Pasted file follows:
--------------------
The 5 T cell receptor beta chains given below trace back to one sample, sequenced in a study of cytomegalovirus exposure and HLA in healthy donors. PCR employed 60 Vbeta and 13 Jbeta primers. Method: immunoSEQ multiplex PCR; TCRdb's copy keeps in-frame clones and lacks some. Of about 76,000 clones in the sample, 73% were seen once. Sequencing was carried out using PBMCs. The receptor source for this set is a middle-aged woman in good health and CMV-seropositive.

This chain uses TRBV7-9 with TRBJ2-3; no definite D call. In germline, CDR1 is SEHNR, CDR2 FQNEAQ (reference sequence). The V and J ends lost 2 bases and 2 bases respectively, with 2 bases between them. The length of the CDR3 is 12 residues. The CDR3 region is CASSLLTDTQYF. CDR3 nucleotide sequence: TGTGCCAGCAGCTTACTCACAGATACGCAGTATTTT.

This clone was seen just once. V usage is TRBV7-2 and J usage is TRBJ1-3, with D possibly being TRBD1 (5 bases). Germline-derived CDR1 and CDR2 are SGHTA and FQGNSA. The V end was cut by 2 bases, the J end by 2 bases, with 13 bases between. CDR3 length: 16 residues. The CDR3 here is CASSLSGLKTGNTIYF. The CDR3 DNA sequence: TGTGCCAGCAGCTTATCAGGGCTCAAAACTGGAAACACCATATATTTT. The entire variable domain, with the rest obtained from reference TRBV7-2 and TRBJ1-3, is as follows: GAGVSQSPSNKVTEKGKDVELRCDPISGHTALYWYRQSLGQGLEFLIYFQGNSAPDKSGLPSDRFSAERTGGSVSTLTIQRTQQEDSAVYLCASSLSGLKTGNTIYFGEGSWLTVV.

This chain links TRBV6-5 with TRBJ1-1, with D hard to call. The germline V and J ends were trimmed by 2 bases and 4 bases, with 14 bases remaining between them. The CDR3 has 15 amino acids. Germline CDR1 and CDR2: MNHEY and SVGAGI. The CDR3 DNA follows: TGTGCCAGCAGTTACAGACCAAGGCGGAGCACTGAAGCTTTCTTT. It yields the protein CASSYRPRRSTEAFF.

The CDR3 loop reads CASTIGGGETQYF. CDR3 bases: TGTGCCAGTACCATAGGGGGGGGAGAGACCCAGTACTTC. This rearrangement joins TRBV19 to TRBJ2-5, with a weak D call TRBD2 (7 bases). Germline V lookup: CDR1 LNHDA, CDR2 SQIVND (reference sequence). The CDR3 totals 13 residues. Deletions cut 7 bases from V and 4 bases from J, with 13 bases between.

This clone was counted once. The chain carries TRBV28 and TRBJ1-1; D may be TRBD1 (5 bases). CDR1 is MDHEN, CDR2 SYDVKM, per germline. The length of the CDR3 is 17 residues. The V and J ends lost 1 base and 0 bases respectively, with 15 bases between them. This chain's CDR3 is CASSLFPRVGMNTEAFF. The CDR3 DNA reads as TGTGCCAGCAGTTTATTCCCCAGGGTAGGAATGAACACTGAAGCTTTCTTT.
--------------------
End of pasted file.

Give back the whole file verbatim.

The 5 T cell receptor beta chains given below trace back to one sample, sequenced in a study of cytomegalovirus exposure and HLA in healthy donors. PCR employed 60 Vbeta and 13 Jbeta primers. Method: immunoSEQ multiplex PCR; TCRdb's copy keeps in-frame clones and lacks some. Of about 76,000 clones in the sample, 73% were seen once. Sequencing was carried out using PBMCs. The receptor source for this set is a middle-aged woman in good health and CMV-seropositive.

This chain uses TRBV7-9 with TRBJ2-3; no definite D call. In germline, CDR1 is SEHNR, CDR2 FQNEAQ (reference sequence). The V and J ends lost 2 bases and 2 bases respectively, with 2 bases between them. The length of the CDR3 is 12 residues. The CDR3 region is CASSLLTDTQYF. CDR3 nucleotide sequence: TGTGCCAGCAGCTTACTCACAGATACGCAGTATTTT.

This clone was seen just once. V usage is TRBV7-2 and J usage is TRBJ1-3, with D possibly being TRBD1 (5 bases). Germline-derived CDR1 and CDR2 are SGHTA and FQGNSA. The V end was cut by 2 bases, the J end by 2 bases, with 13 bases between. CDR3 length: 16 residues. The CDR3 here is CASSLSGLKTGNTIYF. The CDR3 DNA sequence: TGTGCCAGCAGCTTATCAGGGCTCAAAACTGGAAACACCATATATTTT. The entire variable domain, with the rest obtained from reference TRBV7-2 and TRBJ1-3, is as follows: GAGVSQSPSNKVTEKGKDVELRCDPISGHTALYWYRQSLGQGLEFLIYFQGNSAPDKSGLPSDRFSAERTGGSVSTLTIQRTQQEDSAVYLCASSLSGLKTGNTIYFGEGSWLTVV.

This chain links TRBV6-5 with TRBJ1-1, with D hard to call. The germline V and J ends were trimmed by 2 bases and 4 bases, with 14 bases remaining between them. The CDR3 has 15 amino acids. Germline CDR1 and CDR2: MNHEY and SVGAGI. The CDR3 DNA follows: TGTGCCAGCAGTTACAGACCAAGGCGGAGCACTGAAGCTTTCTTT. It yields the protein CASSYRPRRSTEAFF.

The CDR3 loop reads CASTIGGGETQYF. CDR3 bases: TGTGCCAGTACCATAGGGGGGGGAGAGACCCAGTACTTC. This rearrangement joins TRBV19 to TRBJ2-5, with a weak D call TRBD2 (7 bases). Germline V lookup: CDR1 LNHDA, CDR2 SQIVND (reference sequence). The CDR3 totals 13 residues. Deletions cut 7 bases from V and 4 bases from J, with 13 bases between.

This clone was counted once. The chain carries TRBV28 and TRBJ1-1; D may be TRBD1 (5 bases). CDR1 is MDHEN, CDR2 SYDVKM, per germline. The length of the CDR3 is 17 residues. The V and J ends lost 1 base and 0 bases respectively, with 15 bases between them. This chain's CDR3 is CASSLFPRVGMNTEAFF. The CDR3 DNA reads as TGTGCCAGCAGTTTATTCCCCAGGGTAGGAATGAACACTGAAGCTTTCTTT.